“I want my MTV!” It was a mantra heard over and over in the ’80s. Music television created a revolution.
The first song ever played was “Video Killed the Radio Star.” Now, 36 years later, nothing has changed.
Video still dominates, including in the legal profession. Video provides tangible benefits for large and small firms to stay relevant and competitive in a digital age.
As a participant in the Bar’s Member Benefits program, THELAW.TV wants to make sure every Florida law firm uses the right technology tools to succeed in the mobile revolution. THELAW.TV has been focused on working with law firms and online video since 2009. THELAW.TV has produced more than 200,000 short-form Q&A videos for more than 2,000 lawyers in more than 20 states.
Here are some of the ways video helps businesses online, according to Corey Saban, co-founder of THELAW.TV and a former broadcast journalist.
• Eight out of 10 people say an online video of a professional makes them more confident in the hiring decision;
• Online video attracts three times more visitors to your posts than text;
• Your email click-through rate increases by 96 percent with video;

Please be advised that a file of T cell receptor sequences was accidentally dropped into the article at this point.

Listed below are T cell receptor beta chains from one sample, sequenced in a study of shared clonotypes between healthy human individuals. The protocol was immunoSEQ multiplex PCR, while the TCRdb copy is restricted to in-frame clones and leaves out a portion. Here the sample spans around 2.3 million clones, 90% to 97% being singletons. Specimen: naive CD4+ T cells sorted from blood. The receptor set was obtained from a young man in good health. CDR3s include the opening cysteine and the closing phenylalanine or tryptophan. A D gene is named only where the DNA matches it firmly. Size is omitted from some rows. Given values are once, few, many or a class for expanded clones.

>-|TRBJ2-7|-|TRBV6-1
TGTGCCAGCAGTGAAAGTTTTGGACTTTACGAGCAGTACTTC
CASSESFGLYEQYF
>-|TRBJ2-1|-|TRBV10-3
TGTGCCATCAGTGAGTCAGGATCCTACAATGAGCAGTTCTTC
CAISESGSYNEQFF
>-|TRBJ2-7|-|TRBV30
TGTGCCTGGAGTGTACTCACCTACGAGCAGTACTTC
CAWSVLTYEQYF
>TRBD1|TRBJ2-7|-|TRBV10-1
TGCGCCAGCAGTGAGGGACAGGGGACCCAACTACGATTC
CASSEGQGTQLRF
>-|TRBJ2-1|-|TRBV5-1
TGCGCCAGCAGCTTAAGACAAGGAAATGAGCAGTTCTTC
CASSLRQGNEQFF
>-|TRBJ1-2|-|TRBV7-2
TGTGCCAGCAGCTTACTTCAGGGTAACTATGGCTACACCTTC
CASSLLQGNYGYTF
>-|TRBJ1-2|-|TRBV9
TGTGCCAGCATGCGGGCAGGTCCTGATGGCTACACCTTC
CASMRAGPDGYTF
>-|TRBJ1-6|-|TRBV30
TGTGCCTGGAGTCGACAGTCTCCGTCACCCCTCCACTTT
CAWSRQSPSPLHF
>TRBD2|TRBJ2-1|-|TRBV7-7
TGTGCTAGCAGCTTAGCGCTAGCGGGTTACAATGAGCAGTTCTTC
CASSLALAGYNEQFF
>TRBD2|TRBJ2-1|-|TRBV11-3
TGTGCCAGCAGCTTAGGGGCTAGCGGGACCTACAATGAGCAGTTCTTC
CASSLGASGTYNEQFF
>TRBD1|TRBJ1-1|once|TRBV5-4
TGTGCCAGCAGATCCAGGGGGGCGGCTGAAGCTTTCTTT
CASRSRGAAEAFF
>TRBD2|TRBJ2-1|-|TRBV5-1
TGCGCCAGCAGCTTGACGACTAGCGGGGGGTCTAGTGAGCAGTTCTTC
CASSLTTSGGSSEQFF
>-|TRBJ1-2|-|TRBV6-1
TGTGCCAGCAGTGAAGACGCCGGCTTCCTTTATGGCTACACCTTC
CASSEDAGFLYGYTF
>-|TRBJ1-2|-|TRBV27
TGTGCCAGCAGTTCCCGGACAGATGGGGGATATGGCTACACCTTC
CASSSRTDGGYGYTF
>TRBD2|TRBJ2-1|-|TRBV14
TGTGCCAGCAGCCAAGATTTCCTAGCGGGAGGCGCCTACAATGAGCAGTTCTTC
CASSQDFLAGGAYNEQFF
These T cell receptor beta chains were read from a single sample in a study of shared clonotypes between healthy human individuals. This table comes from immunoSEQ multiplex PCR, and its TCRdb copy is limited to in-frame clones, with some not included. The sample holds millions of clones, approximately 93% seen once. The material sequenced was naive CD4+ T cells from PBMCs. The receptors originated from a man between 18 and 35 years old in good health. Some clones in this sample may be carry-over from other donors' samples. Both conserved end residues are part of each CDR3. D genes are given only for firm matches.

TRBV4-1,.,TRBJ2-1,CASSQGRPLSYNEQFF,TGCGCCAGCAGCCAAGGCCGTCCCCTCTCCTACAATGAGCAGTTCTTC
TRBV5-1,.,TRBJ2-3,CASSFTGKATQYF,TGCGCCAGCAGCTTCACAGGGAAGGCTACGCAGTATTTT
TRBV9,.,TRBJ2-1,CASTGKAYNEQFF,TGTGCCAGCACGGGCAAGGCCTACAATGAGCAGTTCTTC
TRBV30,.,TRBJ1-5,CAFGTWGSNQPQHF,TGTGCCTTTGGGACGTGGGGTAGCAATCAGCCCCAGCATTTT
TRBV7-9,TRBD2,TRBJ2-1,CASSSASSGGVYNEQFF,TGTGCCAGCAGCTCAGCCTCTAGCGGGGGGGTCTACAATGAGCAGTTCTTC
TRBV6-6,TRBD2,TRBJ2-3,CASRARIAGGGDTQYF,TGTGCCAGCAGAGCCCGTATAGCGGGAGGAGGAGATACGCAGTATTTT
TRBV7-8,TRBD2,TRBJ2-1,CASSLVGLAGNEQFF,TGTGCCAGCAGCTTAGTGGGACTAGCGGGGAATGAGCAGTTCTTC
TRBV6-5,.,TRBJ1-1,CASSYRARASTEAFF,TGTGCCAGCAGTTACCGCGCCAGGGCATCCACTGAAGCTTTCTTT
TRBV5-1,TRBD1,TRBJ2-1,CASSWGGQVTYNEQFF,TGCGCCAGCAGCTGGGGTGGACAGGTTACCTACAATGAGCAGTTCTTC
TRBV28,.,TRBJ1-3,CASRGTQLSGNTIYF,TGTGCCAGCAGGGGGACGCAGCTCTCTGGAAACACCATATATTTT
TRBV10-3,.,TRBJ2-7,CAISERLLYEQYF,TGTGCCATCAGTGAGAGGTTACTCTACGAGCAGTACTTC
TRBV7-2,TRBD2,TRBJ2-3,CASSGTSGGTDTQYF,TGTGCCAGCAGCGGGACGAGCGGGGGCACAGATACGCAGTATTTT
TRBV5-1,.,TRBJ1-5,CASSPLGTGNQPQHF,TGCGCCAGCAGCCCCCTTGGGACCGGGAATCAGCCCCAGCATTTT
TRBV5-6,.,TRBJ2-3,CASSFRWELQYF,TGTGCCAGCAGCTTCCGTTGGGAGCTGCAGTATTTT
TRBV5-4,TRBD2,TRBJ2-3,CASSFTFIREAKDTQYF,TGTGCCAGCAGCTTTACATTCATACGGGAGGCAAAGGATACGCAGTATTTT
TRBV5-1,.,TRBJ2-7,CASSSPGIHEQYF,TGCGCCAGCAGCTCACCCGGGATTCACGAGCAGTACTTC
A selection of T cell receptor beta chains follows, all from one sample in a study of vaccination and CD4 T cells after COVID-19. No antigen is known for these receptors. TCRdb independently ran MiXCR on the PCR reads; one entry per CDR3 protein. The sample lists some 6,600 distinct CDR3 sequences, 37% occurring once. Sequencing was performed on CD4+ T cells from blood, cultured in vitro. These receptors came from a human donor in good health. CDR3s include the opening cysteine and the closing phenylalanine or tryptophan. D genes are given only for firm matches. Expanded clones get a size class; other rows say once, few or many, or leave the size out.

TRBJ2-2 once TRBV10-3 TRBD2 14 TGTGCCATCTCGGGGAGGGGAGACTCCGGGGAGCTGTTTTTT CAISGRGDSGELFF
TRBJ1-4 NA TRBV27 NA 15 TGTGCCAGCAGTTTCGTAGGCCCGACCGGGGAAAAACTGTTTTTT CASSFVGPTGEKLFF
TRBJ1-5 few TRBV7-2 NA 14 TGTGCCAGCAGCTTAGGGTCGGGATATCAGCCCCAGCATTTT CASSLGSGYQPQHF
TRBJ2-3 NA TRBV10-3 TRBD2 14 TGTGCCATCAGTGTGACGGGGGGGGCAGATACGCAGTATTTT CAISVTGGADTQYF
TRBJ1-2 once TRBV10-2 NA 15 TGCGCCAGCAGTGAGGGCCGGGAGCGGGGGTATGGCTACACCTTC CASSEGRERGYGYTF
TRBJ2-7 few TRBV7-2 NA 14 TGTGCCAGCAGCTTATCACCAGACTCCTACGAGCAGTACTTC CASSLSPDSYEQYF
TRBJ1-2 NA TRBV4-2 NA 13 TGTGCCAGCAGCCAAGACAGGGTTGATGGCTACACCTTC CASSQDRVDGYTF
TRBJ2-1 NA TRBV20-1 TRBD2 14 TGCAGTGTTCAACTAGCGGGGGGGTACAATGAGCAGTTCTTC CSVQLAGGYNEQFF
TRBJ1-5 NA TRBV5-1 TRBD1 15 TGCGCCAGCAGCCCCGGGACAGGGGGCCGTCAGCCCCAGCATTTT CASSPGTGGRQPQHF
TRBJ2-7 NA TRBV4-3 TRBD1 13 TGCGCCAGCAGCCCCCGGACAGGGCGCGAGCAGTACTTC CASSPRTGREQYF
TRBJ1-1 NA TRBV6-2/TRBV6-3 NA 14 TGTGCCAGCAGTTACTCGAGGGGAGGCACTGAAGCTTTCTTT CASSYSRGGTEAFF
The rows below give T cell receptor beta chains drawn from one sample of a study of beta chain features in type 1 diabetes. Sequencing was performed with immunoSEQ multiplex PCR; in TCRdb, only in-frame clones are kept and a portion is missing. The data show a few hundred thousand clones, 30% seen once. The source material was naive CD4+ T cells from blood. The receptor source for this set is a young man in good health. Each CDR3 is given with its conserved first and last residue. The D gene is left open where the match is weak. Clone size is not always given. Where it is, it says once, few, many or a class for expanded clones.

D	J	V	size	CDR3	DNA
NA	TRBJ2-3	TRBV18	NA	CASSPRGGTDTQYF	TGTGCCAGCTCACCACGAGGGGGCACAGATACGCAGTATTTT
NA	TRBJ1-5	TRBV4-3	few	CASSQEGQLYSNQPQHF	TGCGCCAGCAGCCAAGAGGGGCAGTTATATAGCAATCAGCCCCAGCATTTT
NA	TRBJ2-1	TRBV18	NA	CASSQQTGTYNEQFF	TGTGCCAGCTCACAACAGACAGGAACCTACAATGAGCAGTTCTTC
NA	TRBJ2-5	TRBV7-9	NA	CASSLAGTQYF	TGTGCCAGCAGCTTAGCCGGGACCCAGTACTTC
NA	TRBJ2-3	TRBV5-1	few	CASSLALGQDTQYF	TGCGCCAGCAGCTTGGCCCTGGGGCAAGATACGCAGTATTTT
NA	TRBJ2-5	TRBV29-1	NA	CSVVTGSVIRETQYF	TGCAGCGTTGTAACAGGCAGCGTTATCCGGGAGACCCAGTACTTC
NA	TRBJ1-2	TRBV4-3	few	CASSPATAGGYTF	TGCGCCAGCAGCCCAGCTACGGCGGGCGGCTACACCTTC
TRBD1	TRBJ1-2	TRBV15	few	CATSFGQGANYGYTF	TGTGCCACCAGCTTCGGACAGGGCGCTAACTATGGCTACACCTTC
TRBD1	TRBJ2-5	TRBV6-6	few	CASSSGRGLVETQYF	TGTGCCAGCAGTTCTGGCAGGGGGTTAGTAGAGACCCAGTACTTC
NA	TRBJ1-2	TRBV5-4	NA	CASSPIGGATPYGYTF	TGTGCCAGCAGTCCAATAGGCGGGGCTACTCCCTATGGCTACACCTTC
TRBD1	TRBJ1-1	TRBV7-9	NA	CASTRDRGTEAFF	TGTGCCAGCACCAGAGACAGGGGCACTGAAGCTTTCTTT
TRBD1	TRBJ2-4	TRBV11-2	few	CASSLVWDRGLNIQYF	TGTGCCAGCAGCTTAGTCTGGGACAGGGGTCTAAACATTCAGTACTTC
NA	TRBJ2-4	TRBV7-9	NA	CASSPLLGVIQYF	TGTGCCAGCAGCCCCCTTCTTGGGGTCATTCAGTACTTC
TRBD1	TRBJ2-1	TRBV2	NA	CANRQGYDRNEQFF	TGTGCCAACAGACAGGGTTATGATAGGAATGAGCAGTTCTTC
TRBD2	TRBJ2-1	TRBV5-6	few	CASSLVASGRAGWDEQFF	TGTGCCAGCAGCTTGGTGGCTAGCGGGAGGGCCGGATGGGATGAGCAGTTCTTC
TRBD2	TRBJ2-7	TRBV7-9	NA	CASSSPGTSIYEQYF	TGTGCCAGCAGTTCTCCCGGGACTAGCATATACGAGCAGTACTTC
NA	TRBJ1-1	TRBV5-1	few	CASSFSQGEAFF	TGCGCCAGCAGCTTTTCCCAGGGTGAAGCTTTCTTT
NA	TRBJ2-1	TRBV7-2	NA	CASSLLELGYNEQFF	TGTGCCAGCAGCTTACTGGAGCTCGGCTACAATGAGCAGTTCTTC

• Video increases your chance of a first-page Google result by 53 times;
• Visitors will stay on your website longer if you have video content.
“These are some of the reasons why law firms of all sizes are using online video for marketing,” Saban said. “For corporate firms, video adds another layer of comfort, giving your referrals a better sense of who you are. For plaintiffs lawyers, having a large volume of optimized video content helps you get found in searches.”
Saban said THELAW.TV helps law firms improve online engagement by providing them with the most searched questions for their practice areas, which attorneys answer in short-form videos to boost their Google rank and attract new clients. Cathleen Scott, of Scott, Wagner and Associates, and her partner shot 100 Q&A videos covering every aspect of employment law. Each video was 60 seconds or less because research shows that 72 percent of the audience is lost by the one-minute mark. Once production was complete, THELAW.TV worked with Scott’s website developer to embed the videos on the law firm’s website, with one video per page.
THELAW.TV then built a YouTube page for the firm, featuring all of her videos. YouTube is the second most-used search engine, but No. 1 for all “how to” and “what if” questions. The firm also used the videos on its social media pages and in email marketing campaigns. They saw a 60 percent boost in intake from new clients who found the firm through online searches, Saban said.
“Visit www.thelaw.tv to find out what our satisfied clients are saying,” Saban said. “You are invited to our Palm Beach Gardens studio to shoot a free welcome video for your own website, with no strings attached.”